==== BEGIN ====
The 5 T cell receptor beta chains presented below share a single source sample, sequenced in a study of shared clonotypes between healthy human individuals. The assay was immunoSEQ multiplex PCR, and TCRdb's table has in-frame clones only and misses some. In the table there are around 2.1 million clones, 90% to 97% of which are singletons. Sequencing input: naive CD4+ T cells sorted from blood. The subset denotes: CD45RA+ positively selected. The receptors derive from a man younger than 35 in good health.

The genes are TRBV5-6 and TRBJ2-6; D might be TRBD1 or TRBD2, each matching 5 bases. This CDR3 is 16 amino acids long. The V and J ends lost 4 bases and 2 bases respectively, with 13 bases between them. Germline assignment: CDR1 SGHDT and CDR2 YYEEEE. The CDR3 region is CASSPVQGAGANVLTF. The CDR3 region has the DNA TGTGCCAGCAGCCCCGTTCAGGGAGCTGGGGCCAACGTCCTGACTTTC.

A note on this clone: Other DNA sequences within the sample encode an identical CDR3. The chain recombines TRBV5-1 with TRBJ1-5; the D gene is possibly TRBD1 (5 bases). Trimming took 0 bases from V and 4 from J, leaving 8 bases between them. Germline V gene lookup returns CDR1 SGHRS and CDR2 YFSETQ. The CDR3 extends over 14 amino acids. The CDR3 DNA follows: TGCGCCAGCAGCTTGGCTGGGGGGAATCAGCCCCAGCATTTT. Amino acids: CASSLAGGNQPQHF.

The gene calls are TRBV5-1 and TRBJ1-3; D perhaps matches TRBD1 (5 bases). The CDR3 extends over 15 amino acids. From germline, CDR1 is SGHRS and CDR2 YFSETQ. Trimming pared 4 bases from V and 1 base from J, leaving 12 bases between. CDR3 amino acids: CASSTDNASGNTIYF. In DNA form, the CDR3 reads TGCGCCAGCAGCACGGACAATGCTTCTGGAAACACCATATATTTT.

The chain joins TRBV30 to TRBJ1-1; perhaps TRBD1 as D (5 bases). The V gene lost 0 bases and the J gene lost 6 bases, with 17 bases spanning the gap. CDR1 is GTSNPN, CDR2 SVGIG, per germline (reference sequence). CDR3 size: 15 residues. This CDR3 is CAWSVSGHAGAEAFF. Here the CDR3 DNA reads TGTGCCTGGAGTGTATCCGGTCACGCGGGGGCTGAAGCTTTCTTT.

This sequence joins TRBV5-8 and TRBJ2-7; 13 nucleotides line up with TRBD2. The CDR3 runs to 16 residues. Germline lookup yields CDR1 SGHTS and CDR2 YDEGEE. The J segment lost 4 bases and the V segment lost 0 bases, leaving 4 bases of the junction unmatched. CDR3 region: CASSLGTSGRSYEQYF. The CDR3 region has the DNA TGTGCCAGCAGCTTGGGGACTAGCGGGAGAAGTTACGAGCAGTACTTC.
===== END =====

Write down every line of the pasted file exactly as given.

The 5 T cell receptor beta chains presented below share a single source sample, sequenced in a study of shared clonotypes between healthy human individuals. The assay was immunoSEQ multiplex PCR, and TCRdb's table has in-frame clones only and misses some. In the table there are around 2.1 million clones, 90% to 97% of which are singletons. Sequencing input: naive CD4+ T cells sorted from blood. The subset denotes: CD45RA+ positively selected. The receptors derive from a man younger than 35 in good health.

The genes are TRBV5-6 and TRBJ2-6; D might be TRBD1 or TRBD2, each matching 5 bases. This CDR3 is 16 amino acids long. The V and J ends lost 4 bases and 2 bases respectively, with 13 bases between them. Germline assignment: CDR1 SGHDT and CDR2 YYEEEE. The CDR3 region is CASSPVQGAGANVLTF. The CDR3 region has the DNA TGTGCCAGCAGCCCCGTTCAGGGAGCTGGGGCCAACGTCCTGACTTTC.

A note on this clone: Other DNA sequences within the sample encode an identical CDR3. The chain recombines TRBV5-1 with TRBJ1-5; the D gene is possibly TRBD1 (5 bases). Trimming took 0 bases from V and 4 from J, leaving 8 bases between them. Germline V gene lookup returns CDR1 SGHRS and CDR2 YFSETQ. The CDR3 extends over 14 amino acids. The CDR3 DNA follows: TGCGCCAGCAGCTTGGCTGGGGGGAATCAGCCCCAGCATTTT. Amino acids: CASSLAGGNQPQHF.

The gene calls are TRBV5-1 and TRBJ1-3; D perhaps matches TRBD1 (5 bases). The CDR3 extends over 15 amino acids. From germline, CDR1 is SGHRS and CDR2 YFSETQ. Trimming pared 4 bases from V and 1 base from J, leaving 12 bases between. CDR3 amino acids: CASSTDNASGNTIYF. In DNA form, the CDR3 reads TGCGCCAGCAGCACGGACAATGCTTCTGGAAACACCATATATTTT.

The chain joins TRBV30 to TRBJ1-1; perhaps TRBD1 as D (5 bases). The V gene lost 0 bases and the J gene lost 6 bases, with 17 bases spanning the gap. CDR1 is GTSNPN, CDR2 SVGIG, per germline (reference sequence). CDR3 size: 15 residues. This CDR3 is CAWSVSGHAGAEAFF. Here the CDR3 DNA reads TGTGCCTGGAGTGTATCCGGTCACGCGGGGGCTGAAGCTTTCTTT.

This sequence joins TRBV5-8 and TRBJ2-7; 13 nucleotides line up with TRBD2. The CDR3 runs to 16 residues. Germline lookup yields CDR1 SGHTS and CDR2 YDEGEE. The J segment lost 4 bases and the V segment lost 0 bases, leaving 4 bases of the junction unmatched. CDR3 region: CASSLGTSGRSYEQYF. The CDR3 region has the DNA TGTGCCAGCAGCTTGGGGACTAGCGGGAGAAGTTACGAGCAGTACTTC.